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Full Version: A. galactonotus Imports to the US - CITES
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There were multiple import years for A. galactonotus. to the U.S - as reported by CITES.

1993 - 12 Animals
1996 - 4
1997 - 116
1998 - @140
1999 - 400 !
2000 - 244
2001 - 47
2002 - 0
2003 - 40
2004 - 42
2005 - 31
2006 - 0
2007 - 2
2008 - @78
2009 - @200

Were ALL of these "CB E.U" animals ? ....I doubt it.
I just looked up all the import info on this species for the US and the CITES info for the world (using their database). It doesn't appear that legal animals came out of Brazil. I swear I saw/heard that somewhere, and it's bugging me that I can't find that info!
Some numbers..
You are wrong JPccusa. Wrong-o
This article is often referenced on galactanotus legality:
http://www.phyllomedusa.esalq.usp.br/ar ... 295115.pdf

The article cites "all specimens stem from illegal exports":

The first source is "The role of Asia in the global trade in CITES II-listed poison arrow frogs: hopping from Kazakhstan to Lebanon to Thailand and beyond":
http://link.springer.com/article/10.100 ... 010-9814-0

Which discusses the role of Kazakhstan as a waypoint for the illegal trade of Dendrobatids to Asia. I did not find a mention of all A galactanotus exports being illegal; they referenced the 2005 and 2006 exports of 100 animals each:

I assume the main reference is the second source which is Patrick's website:
Quote:As a Brazilian frog, it is pretty clear that the founders of our captive specimens were brought to Europe illegally, since the government of Brazil does not allow any dart frogs to be exported, and has not in recent memory. (The typical path of many frogs in the US hobby started with a trip to Europe, often illegally. In Europe export papers could be obtained, that allowed the frogs to travel to the US legally.) However by now many shipments of these frogs have arrived in the US from Europe with “legal” paperwork, and there should be no danger to hobbyists who wish to own these frogs.

This passage appears to be the source of the authors original statement. Interpret as you see fit - I just thought it was interesting that the article referenced Patrick.
No galact (or other dart frog for that matter) has ever left Brazil legally. Period, end of story.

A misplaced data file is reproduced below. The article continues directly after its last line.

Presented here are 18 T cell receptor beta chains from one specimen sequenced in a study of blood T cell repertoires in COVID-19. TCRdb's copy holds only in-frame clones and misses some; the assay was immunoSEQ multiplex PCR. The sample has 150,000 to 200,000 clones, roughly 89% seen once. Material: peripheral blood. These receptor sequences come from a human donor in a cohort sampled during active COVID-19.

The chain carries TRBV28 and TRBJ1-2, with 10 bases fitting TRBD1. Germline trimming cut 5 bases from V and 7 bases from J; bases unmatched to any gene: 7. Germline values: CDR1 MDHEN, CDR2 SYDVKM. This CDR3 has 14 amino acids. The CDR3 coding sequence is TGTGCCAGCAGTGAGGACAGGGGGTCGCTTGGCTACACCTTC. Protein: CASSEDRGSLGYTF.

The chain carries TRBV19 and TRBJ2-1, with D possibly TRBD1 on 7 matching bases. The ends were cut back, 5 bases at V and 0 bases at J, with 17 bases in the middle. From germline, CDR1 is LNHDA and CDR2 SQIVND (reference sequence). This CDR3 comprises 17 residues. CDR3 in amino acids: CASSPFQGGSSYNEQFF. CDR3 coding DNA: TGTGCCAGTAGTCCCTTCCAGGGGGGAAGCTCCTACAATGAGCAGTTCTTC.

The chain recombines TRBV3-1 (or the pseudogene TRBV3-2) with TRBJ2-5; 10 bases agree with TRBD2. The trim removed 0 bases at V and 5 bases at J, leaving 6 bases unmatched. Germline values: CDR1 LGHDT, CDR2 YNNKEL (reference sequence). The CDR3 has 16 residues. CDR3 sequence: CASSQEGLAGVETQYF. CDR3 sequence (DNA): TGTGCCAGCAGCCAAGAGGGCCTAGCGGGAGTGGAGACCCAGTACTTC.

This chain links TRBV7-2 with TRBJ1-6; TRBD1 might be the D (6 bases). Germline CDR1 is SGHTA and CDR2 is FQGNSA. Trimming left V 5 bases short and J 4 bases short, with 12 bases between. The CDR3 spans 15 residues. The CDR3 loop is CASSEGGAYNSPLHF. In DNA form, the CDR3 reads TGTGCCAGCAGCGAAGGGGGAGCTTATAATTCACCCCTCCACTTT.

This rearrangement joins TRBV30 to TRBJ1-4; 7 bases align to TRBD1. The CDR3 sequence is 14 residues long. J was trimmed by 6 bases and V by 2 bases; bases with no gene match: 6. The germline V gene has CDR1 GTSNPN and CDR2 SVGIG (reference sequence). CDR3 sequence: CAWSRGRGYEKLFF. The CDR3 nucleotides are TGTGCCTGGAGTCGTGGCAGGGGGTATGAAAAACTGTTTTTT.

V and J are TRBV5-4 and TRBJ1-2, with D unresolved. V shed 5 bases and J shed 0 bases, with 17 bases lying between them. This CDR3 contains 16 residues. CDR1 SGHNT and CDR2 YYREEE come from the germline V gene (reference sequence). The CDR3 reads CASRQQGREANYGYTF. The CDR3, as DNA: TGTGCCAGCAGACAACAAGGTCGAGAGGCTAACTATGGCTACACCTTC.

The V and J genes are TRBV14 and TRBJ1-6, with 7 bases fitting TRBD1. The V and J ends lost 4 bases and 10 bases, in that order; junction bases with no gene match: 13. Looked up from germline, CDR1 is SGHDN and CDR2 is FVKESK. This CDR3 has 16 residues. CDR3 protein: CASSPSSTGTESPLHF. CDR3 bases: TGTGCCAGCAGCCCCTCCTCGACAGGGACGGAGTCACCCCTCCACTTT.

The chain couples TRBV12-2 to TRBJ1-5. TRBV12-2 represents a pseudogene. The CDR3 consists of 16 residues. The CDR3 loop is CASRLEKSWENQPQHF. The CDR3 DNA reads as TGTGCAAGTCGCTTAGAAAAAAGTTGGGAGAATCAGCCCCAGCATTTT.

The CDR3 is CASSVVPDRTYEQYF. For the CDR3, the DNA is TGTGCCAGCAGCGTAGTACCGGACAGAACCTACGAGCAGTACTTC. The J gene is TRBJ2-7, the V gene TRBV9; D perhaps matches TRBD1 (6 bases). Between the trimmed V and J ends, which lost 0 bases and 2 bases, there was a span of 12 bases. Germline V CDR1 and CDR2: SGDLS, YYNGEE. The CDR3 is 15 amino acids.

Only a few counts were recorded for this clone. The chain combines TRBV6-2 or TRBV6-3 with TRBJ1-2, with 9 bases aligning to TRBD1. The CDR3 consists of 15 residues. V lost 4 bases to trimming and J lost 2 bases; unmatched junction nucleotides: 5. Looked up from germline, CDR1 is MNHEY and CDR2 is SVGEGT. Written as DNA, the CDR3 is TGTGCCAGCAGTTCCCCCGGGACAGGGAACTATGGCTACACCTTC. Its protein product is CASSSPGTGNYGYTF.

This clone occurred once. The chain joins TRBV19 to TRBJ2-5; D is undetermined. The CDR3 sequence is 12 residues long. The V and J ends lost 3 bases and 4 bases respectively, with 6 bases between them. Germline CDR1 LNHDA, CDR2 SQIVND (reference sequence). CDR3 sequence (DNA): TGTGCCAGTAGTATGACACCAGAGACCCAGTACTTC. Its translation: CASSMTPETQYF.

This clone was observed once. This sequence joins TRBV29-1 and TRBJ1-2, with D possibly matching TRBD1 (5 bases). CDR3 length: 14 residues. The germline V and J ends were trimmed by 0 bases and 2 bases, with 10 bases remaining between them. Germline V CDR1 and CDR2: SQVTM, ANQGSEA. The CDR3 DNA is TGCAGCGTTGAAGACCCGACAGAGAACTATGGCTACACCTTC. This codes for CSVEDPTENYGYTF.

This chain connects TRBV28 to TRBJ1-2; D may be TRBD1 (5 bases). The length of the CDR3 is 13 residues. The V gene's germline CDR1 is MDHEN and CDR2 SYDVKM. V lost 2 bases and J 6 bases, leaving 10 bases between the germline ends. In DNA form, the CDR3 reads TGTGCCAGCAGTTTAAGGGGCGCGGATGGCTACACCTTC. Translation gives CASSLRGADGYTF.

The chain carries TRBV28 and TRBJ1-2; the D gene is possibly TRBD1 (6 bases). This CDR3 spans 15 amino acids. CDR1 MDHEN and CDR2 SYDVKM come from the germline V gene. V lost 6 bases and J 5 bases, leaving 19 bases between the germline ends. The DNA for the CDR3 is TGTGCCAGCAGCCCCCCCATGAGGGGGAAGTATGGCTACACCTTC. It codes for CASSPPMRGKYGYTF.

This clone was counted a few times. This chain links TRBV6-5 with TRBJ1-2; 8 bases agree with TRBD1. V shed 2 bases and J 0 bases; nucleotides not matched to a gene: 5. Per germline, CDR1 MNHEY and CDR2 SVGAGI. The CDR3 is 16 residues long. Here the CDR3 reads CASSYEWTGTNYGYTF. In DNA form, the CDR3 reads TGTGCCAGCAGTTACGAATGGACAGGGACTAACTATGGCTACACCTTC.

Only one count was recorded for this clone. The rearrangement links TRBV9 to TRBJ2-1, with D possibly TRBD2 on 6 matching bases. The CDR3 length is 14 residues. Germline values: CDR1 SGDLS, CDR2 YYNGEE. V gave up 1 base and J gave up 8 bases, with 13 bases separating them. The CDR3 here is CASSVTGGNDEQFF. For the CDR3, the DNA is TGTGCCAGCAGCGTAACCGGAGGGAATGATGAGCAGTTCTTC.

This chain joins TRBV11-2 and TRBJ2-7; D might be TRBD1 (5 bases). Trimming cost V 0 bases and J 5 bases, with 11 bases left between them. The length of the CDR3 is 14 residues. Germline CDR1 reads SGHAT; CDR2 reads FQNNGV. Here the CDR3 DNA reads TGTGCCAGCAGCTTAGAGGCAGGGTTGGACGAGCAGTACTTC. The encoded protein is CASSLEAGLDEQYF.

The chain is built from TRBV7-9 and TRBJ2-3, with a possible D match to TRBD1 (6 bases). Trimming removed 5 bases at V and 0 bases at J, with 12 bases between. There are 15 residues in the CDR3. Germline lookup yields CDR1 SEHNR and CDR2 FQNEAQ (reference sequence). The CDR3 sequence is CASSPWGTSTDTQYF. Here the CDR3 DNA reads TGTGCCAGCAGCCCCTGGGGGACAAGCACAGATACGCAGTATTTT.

Find proof of legal export and these number might actually mean something to your argument. These frogs were sent to Europe from the country of origin illegally where they were laundered with CITES documents.

For a species listed on a CITES appendix to be shipped overseas, they require CITES permits. The numbers you see above are the number of animals shipped from EU to the US. Brazil doesn't allow export, so there's no way these animals are coming from there. They are washed in Europe (and other areas) to appear "legal", but they are the same as castis in Brazil's eyes.
Are you willing to bet $100.00 on that?
goods Wrote:but they are the same as castis in Brazil's eyes.

I'll even give you this big hint / make you think twice here...
Prove it.

(il)Legal export from the source country is cut and dry...no gray areas there.

Enforcement of the legality of said export in the importing coutry(ies) is where the gray lies.
Besides for scientific research I am not aware of any either!
Here's all the data I could find on CITES exports from Brazil:

There are no exports involving Brazil after 1996 until 2012. I am not sure if "specimens" denotes live or dead. You'll need to click on the full graphic for both images. The Kazakhstan pattern mentioned above seemed to be limited to 2004, 2005, and 2006. You'll need to click on the full graphic for both images. Here's the full data set:

Here's the summary of importer and exporter quantities by country:

Note the 16 year gap in activity from Brazil though, and 115 of the animals (recorded as CB) were in 2012 in a single transaction. The largest exporter by far is the Netherlands and Germany. The only way the galacts could be legal would be the "specimens" in 1993 were live animals and they generated the subsequent exports from the Netherlands. The initial exports were from Germany though so that is not adding up. Either way the recent blue galacts would not line up with any legal exports to Europe.

This is an interesting data set - I'll think about a better way to plot the movement of animals over time. Either way, I think you have to get a look at the entire data set for a full picture (which is what I was trying to point out in my prior post). Seems to me the lack of export data from Brazil would support the prevailing thought that all galactanotus are of suspect origin.
goods Wrote:Prove it.

(il)Legal export from the source country is cut and dry...no gray areas there.

Enforcement of the legality of said export in the importing coutry(ies) is where the gray lies.

Scientific research permits. I have a copy of a correspondence with a Dutch Hobbyist who was awarded a permit with specific verbiage that did not prohibit the destruction of any offspring. I'm going to have to dig deep for this doc though, as Galacts were/are not my 'bag', specifically.

How about the custodial agreement of the European R. vanzolinii ?

Be careful when attempting to interpret ANY laws as 'black or white'. There is an army of lawyers, world-wide who stand poised and ready to argue otherwise. It just ain't as simple as 'Brazil says no legal export, yada yada' and expect it to be carte blanche with animals in the hobby.
Blue Galacts?